Davies equation

The Davies equation is an empirical extension of Debye–Hückel theory which can be used to calculate activity coefficients of electrolyte solutions at relatively high concentrations at 25 °C. The equation, originally published in 1938,[1] was refined by fitting to experimental data. The final form of the equation gives the mean molal activity coefficient ${\displaystyle f_{\pm }}$ of an electrolyte that dissociates into ions having charges z1 and z2 as a function of ionic strength I:

Semi-log plot of activity coefficients calculated using the Davies equation
Plot of activity coefficients calculated using the Davies equation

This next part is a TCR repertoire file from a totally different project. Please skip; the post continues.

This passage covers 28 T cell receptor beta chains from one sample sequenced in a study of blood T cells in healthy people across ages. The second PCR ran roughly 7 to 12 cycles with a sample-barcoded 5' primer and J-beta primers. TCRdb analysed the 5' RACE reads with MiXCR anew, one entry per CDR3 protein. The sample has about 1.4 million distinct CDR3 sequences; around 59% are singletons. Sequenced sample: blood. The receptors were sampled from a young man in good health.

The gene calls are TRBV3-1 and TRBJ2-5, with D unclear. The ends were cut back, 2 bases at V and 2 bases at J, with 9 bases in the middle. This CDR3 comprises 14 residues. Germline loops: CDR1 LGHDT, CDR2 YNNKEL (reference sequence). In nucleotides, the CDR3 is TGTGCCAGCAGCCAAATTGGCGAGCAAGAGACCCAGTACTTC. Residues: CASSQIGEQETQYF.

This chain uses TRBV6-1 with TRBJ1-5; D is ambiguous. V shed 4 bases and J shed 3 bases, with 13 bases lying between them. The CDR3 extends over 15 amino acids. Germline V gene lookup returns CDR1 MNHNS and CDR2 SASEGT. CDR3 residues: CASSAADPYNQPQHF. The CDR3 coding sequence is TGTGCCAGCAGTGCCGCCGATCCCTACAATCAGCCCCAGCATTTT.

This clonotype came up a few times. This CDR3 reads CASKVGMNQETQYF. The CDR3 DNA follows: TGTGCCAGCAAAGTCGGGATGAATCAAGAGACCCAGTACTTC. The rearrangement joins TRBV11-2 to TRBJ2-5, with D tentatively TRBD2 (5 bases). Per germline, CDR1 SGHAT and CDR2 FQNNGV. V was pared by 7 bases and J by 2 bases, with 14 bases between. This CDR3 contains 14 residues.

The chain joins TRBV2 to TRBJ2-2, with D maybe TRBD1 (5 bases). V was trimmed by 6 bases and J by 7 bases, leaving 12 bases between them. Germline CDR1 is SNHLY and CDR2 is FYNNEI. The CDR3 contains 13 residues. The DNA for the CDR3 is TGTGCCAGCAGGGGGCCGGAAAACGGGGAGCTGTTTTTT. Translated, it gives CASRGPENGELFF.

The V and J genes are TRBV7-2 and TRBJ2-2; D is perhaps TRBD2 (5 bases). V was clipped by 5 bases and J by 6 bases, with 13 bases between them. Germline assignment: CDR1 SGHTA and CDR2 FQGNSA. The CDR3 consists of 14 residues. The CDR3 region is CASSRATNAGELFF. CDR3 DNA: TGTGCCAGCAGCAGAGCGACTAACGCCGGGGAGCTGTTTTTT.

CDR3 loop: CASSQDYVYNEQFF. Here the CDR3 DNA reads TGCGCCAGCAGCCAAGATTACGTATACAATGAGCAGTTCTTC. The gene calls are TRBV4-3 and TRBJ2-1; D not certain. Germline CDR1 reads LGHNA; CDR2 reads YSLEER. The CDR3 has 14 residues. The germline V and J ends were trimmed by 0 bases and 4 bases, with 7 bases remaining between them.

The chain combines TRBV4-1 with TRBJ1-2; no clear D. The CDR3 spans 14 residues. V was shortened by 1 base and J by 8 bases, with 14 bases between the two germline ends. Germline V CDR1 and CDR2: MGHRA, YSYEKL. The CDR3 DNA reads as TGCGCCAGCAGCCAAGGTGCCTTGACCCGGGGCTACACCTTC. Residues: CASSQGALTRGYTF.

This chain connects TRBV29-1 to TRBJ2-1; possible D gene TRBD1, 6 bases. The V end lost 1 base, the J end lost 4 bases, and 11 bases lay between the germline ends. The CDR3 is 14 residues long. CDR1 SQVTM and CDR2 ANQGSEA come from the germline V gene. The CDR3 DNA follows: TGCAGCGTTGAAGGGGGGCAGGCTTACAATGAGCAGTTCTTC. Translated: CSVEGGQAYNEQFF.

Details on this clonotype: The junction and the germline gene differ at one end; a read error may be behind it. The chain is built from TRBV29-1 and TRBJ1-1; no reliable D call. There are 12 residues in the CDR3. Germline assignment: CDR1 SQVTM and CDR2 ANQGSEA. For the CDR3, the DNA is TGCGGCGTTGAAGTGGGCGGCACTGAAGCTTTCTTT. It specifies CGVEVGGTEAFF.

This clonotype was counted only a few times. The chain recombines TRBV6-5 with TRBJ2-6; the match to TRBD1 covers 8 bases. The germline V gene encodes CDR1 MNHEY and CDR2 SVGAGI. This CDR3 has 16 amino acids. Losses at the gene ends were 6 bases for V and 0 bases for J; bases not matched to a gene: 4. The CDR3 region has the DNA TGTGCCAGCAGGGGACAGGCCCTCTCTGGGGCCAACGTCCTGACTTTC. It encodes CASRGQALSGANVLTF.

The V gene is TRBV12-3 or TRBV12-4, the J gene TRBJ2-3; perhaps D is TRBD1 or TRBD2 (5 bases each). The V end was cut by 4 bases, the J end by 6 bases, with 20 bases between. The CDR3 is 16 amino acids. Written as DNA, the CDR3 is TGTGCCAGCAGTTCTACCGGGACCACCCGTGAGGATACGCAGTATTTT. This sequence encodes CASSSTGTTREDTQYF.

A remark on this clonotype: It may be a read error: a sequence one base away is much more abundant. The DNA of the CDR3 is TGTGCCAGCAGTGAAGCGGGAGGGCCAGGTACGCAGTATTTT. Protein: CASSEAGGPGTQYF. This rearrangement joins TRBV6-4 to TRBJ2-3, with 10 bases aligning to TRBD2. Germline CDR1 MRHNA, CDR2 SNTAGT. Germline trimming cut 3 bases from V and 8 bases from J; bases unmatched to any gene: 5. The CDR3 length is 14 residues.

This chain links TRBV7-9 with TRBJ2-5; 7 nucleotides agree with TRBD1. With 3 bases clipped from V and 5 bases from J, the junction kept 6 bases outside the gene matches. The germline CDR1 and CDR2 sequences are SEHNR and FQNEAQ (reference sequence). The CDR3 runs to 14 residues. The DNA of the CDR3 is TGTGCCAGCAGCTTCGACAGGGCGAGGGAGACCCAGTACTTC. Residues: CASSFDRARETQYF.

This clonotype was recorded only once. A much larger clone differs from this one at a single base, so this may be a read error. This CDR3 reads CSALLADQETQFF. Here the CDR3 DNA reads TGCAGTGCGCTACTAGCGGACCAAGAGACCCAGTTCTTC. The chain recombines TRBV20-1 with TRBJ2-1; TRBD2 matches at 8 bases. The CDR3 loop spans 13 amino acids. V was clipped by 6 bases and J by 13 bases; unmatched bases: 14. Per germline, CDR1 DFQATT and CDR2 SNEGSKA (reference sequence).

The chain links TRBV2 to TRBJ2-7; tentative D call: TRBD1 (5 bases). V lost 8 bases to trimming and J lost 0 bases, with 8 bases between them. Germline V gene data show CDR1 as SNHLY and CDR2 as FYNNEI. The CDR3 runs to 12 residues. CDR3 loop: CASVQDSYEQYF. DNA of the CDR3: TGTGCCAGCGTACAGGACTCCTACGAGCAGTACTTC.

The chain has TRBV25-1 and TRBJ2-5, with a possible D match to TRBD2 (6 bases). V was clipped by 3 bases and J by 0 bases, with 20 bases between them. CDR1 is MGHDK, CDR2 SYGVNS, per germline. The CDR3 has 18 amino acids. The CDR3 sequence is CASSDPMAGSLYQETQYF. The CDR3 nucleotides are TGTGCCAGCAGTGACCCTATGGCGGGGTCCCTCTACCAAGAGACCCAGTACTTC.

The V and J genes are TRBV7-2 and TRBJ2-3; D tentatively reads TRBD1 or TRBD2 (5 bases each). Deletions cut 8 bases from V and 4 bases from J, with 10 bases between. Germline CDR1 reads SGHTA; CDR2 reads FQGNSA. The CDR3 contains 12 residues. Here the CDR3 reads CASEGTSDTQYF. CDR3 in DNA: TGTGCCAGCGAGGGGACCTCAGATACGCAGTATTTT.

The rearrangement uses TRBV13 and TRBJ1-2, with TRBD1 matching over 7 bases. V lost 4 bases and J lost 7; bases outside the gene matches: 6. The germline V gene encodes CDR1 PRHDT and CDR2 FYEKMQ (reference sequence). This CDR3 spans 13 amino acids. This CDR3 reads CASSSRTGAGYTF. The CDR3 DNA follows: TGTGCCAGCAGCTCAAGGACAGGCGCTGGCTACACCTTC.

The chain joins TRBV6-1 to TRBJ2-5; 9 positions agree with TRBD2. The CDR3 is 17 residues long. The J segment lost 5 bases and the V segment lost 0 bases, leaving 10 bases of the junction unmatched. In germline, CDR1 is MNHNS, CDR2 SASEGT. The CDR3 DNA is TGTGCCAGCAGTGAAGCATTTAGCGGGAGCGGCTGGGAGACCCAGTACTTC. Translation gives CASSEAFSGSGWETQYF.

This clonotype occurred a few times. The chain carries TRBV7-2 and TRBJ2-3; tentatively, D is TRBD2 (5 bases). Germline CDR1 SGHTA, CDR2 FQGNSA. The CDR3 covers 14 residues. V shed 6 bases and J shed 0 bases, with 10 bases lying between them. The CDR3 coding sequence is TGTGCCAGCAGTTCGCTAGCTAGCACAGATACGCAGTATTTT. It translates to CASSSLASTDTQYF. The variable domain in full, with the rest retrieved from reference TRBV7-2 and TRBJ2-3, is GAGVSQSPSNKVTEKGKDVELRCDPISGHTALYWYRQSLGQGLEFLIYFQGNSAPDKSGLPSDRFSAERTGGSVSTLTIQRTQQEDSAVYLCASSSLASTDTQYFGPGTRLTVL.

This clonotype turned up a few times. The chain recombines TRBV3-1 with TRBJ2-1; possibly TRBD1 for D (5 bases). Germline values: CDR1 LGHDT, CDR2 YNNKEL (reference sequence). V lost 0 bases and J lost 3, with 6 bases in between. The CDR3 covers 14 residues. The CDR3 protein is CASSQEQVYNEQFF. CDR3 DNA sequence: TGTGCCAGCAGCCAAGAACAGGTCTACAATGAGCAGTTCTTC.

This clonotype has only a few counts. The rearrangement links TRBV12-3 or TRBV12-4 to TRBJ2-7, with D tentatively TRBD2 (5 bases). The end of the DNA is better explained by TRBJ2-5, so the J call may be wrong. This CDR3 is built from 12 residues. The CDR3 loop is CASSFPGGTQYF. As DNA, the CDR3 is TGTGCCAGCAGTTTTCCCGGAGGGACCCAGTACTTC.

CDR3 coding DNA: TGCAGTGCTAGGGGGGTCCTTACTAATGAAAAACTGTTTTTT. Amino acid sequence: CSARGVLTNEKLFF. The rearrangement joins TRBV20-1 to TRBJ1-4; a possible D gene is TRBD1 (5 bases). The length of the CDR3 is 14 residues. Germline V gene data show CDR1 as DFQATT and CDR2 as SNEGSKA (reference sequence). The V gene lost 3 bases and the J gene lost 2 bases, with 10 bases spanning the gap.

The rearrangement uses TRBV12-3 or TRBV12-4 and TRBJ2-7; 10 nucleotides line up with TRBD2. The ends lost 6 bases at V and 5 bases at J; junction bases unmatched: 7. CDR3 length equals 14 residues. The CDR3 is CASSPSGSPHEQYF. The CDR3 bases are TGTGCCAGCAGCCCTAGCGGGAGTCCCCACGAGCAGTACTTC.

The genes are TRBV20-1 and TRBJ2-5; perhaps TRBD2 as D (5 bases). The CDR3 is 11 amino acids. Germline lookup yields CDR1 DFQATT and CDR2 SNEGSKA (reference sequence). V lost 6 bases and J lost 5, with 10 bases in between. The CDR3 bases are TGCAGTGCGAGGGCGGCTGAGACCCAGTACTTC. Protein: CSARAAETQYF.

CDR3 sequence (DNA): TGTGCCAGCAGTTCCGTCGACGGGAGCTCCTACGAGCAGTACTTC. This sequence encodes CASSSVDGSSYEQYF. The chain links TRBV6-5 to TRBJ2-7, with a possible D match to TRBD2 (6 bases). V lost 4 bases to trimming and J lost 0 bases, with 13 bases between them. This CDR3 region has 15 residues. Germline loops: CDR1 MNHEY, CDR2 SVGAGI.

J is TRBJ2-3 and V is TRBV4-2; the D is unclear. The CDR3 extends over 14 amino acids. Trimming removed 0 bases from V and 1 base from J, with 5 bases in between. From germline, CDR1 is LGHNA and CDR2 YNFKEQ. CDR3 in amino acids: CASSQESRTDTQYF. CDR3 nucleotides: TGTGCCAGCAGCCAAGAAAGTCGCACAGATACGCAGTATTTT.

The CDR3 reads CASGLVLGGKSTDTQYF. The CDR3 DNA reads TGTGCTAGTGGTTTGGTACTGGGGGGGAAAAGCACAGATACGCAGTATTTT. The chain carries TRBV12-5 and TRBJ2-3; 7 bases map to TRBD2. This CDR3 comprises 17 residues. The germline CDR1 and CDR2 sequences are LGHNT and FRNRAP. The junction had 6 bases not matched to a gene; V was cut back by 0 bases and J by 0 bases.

${\displaystyle -\log f_{\pm }=0.5z_{1}z_{2}\left({\frac {\sqrt {I}}{1+{\sqrt {I}}}}-0.30I\right).}$

The second term, 0.30 I, goes to zero as the ionic strength goes to zero, so the equation reduces to the Debye–Hückel equation at low concentration. However, as concentration increases, the second term becomes increasingly important, so the Davies equation can be used for solutions too concentrated to allow the use of the Debye–Hückel equation. For 1:1 electrolytes the difference between measured values and those calculated with this equation is about 2% of the value for 0.1 M solutions. The calculations become less precise for electrolytes that dissociate into ions with higher charges. Further discrepancies will arise if there is association between the ions, with the formation of ion pairs, such as Mg2+SO42−.